My advice on this new emerging trend of autocracy and people who want to play God is that the parties must intervene to ensure that democracy is not stunted so that democracy is able to produce the best quality of leadership. If democracy, over time, does not improve people’s welfare, democracy will collapse. That is how strong societies will retrogress from democracy to militarism. Democracy must be seen to be working for people’s interests. If it doesn’t, people become resentful of government and won’t support democracy.
When the support base goes off, then it collapses. That is why you see that in many countries, there is systemic collapse in democratic governance. That is why the politicians should not populate the polity. They should be statesmen and politicians. Statesmen worry about the health of the polity beyond their elections. Politicians worry about elections.
They must win at all costs. They don’t care if the system collapses. So, this emerging trend needs to be checked. One man plays God in the party. Nobody should play God. It is applicable to both PDP and APC. They must worry about the health of the polity. You can’t be imposing people on the electorate. The electorate knows those who they trust and whom they want to vote for. You can’t short-change them by imposing candidates on them.
Do you subscribe to the devolution of power in the Nigerian polity?
Yes, that is correct. That is the problem that the last constitutional conference tries to address and the one that both committees in the two chambers of the National Assembly try to address in order to unbundle the centre because the centre has taken too much upon itself. That is a drawback to military governance because of the command structure of the army they find it more convenient to consolidate powers into the Commander-in-Chief. Everybody is attached to him. He is the dispenser of patronage.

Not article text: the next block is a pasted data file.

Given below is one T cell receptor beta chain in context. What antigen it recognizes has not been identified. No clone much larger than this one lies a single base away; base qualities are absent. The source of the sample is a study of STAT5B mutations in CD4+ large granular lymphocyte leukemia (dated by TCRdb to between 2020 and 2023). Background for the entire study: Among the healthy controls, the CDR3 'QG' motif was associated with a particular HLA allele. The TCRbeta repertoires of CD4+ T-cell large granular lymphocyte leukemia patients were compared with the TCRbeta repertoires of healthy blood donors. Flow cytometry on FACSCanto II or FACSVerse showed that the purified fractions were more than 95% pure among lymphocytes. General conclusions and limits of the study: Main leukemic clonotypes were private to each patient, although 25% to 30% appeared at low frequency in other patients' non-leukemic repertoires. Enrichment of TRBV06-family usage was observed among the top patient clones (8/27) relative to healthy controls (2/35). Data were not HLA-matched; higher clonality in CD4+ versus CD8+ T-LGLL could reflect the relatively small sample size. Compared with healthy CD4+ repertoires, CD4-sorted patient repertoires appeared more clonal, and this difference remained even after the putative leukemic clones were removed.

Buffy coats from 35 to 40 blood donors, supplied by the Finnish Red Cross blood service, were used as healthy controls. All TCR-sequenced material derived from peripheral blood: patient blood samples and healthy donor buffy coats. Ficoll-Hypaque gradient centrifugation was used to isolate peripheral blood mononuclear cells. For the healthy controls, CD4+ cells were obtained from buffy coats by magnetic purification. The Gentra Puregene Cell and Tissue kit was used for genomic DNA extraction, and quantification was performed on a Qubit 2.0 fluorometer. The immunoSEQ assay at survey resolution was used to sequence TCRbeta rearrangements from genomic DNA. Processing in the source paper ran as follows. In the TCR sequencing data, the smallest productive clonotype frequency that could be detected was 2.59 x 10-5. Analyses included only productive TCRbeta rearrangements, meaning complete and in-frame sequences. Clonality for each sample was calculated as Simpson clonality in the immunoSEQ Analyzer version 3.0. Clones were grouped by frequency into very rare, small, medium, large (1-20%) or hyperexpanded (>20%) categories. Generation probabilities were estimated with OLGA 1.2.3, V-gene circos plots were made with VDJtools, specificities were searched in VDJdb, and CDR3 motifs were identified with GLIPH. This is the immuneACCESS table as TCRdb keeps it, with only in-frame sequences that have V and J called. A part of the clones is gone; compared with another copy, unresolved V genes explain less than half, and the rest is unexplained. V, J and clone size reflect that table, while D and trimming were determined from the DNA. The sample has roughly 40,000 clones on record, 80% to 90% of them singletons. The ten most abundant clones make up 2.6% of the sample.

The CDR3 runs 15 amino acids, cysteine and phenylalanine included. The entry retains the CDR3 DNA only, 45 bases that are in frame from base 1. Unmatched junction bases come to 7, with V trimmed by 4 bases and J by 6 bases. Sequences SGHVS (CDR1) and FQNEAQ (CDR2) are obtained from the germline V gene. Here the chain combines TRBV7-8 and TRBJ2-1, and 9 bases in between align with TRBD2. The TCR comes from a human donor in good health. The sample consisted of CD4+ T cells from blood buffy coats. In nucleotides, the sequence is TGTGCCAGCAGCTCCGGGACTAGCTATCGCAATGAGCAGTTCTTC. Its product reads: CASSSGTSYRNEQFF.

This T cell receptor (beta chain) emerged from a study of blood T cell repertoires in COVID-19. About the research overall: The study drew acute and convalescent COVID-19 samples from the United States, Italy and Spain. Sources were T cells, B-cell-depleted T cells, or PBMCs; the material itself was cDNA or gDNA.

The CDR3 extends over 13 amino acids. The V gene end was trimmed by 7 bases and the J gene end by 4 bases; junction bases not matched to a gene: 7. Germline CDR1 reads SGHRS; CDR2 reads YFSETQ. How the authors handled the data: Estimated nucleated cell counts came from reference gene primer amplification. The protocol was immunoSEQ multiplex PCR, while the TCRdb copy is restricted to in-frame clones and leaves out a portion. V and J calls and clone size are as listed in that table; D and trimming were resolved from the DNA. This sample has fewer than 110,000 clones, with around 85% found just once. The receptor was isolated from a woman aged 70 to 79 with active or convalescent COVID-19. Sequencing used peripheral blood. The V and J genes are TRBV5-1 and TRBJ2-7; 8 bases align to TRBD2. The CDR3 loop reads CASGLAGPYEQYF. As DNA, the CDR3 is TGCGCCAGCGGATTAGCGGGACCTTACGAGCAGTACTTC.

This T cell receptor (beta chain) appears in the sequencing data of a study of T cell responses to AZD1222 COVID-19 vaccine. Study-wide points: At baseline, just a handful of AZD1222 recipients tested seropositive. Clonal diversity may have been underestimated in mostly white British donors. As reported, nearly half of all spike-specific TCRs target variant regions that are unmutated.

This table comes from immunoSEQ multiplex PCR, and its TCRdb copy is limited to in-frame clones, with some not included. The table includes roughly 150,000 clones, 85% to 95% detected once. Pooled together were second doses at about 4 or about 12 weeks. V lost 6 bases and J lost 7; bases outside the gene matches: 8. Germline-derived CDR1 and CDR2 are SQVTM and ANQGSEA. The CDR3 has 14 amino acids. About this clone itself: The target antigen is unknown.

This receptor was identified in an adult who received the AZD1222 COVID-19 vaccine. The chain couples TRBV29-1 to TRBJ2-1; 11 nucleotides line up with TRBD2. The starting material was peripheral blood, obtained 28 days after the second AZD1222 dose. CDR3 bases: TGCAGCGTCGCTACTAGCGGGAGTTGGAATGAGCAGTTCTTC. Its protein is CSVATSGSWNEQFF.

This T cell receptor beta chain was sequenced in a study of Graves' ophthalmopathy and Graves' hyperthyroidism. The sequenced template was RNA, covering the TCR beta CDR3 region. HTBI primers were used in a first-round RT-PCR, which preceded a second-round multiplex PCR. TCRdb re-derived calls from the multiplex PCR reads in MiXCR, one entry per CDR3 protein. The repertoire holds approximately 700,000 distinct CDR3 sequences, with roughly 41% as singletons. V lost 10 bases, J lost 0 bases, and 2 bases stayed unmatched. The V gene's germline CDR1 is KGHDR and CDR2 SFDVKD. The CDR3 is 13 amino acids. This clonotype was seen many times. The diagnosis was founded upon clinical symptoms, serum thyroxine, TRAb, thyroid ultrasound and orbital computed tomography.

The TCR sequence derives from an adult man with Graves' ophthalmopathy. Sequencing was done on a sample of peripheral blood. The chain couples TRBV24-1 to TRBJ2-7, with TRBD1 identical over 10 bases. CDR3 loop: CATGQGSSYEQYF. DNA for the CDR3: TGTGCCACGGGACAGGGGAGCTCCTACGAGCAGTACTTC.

That is not good for a democratic governance and development. For development, we need to see that the states or the constituent parts of the federation are allowed to carry many of the major functions like education, issue of seaports, airports and even the issue of revenue at certain levels. I work in Rivers State, for instance, and I want to operate in Rivers State. So, I should pay my tax there. I shouldn’t go to Abuja to open my company again. I think the centre is too strong.
The other issue is that the fight for the presidency has become too fierce because the centre is too powerful. If the centre is not as powerful as it is, I don’t think there will be a lure to seize power by all means. Everybody’s quest to get power to empower his own people will be minimal.